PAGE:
How is it that simple Galilean countrymen came to believe that Jesus was not only the Messiah but the eternal Son of God?
If someone were claiming to be God, we would naturally be skeptical. Even if we were somehow to be convinced that one of our friends was really God, we would probably have quite a bit of trouble convincing others.
Yet, twelve men from Galilee did in fact come to believe that Jesus Christ, a carpenter from Galilee, was truly God in the flesh and they succeeded in convincing countless others as well.
How could that be?
The simple answer is that their experience of Jesus convinced them that He was divine.
At His baptism, they heard God’s voice call out from Heaven, “This is my beloved Son with whom I am well pleased” (Mt 3:17). Those same words are echoed in today’s gospel when Jesus is transfigured in glory before Peter, James and John.
During the years that followed, they witnessed Jesus perform mighty miracles. Not only did He cure the sick and raise the dead, but He also showed that He could command hurricane force winds to be stilled and could even walk on water. Not only that, He showed that He could read men’s minds and claimed to have the power to forgive sins - powers which only God could claim to have.
What finally convinced them, however, was the Resurrection. God raised Jesus from the dead making it clear to them that He shared in Almighty God’s power over the grave.
They then went out to all the world and witnessed to others what they had seen and heard during those years that they spent with Jesus. Preaching to a pagan world steeped in arcane mythologies, the apostles spoke of events which they themselves witnessed - historical events and actual places which others could also testify to. Saint Peter, in fact, tells us as much in today’s second reading: “We did not follow cleverly devised myths when we made known to you the power and coming of our Lord Jesus Christ, but we had been eyewitnesses of his majesty.” The apostles were not so much preaching a doctrine or a way of life but a person - Jesus Christ - whom they had come to know personally and who convinced them by means of powerful deeds that He was, indeed, the Son of God and Savior of the World.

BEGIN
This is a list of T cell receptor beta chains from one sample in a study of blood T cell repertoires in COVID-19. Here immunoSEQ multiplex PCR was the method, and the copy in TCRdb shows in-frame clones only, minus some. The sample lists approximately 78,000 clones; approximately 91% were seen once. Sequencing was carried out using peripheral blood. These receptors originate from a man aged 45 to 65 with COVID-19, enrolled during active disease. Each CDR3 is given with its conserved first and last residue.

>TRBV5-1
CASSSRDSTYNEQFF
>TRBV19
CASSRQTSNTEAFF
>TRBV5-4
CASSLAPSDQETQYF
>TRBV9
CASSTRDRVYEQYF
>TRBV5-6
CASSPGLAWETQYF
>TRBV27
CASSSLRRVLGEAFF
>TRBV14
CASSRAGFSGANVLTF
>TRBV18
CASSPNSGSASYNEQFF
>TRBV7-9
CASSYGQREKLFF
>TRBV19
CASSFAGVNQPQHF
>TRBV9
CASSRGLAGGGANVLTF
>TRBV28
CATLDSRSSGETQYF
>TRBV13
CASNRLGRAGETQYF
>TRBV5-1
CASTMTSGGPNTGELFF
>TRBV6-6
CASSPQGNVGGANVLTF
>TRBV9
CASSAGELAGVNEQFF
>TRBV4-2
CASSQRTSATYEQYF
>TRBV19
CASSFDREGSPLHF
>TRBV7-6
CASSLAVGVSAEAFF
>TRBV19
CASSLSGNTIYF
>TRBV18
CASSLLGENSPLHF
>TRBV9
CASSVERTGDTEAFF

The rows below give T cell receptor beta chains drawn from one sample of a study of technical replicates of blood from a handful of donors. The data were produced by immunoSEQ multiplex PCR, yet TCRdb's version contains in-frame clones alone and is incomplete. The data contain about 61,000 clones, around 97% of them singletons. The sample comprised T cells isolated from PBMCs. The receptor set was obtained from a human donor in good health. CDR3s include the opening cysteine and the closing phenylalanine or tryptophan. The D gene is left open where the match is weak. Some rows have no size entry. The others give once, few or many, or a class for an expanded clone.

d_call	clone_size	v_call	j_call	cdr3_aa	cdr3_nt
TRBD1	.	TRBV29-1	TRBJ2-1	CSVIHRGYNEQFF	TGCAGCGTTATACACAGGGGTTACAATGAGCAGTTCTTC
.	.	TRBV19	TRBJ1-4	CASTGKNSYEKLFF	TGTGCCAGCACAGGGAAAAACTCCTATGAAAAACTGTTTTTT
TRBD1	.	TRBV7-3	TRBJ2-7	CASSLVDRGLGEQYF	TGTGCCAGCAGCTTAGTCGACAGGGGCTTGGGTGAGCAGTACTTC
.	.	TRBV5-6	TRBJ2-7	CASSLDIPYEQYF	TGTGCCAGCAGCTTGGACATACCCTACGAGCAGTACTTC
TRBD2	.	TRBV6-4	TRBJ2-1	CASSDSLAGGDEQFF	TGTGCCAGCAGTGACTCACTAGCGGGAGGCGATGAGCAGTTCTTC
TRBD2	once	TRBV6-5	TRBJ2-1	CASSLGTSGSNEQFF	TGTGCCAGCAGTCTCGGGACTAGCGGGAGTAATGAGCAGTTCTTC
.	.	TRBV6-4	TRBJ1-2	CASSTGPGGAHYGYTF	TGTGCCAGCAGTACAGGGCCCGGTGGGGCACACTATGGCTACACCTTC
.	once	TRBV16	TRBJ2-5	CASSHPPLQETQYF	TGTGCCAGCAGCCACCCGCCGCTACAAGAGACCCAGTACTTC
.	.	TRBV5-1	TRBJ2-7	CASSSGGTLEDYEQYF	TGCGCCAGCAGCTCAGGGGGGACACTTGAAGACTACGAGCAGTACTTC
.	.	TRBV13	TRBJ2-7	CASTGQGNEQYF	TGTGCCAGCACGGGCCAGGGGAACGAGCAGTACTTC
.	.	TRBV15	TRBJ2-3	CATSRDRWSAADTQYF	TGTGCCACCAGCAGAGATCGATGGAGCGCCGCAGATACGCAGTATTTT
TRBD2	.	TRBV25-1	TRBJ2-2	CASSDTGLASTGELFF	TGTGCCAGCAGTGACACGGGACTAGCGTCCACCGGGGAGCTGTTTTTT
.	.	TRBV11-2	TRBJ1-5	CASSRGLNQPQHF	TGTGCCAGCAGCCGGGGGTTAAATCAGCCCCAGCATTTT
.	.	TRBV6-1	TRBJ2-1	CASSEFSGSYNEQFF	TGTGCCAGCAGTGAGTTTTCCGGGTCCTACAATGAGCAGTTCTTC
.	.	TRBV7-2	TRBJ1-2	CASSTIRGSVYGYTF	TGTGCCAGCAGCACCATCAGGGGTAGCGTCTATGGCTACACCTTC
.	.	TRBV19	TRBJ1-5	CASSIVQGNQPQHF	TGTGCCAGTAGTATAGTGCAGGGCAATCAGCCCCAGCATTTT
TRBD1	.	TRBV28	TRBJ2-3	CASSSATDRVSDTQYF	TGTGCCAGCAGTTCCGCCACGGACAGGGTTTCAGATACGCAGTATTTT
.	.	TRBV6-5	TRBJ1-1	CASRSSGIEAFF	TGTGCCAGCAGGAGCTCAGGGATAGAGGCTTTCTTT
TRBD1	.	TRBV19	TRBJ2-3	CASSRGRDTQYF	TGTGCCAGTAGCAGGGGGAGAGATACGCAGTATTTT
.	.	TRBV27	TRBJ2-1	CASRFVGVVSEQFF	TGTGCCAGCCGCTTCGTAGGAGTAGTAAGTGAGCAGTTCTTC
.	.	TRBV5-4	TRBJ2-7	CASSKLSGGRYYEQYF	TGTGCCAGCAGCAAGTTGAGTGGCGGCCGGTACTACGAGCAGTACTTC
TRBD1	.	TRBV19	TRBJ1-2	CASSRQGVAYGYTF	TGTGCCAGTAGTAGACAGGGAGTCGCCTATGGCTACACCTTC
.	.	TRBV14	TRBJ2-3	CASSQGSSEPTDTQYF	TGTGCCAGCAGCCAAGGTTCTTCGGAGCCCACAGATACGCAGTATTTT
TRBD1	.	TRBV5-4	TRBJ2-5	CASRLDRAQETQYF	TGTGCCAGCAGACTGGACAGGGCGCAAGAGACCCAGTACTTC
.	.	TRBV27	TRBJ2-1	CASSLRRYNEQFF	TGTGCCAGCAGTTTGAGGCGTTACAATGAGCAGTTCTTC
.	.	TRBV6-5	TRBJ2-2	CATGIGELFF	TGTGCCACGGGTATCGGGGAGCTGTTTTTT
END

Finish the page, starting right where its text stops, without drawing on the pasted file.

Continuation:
Therefore, when we hear so-called experts and scholars claim that Jesus never existed or that the apostles made up the gospels, we should pay no attention to them. In fact, there is at least as much if not more evidence that Jesus existed as there is that Julius Caesar or Socrates existed. If we are going to doubt the historical truth of the gospels then we should also doubt the historical truths about Caesar Augustus or any other figure from antiquity.
The fact is that Jesus really existed. He really claimed to be the Son of God. Our faith in Him, then, lies in historical realities that are attested to by eyewitnesses. These eyewitness testimonies have been handed down to us. This testimony, as Saint Peter tells us in the second reading, is “altogether reliable”. Our faith, therefore, is not “blind”. Rather it is based on history - on events that really took place.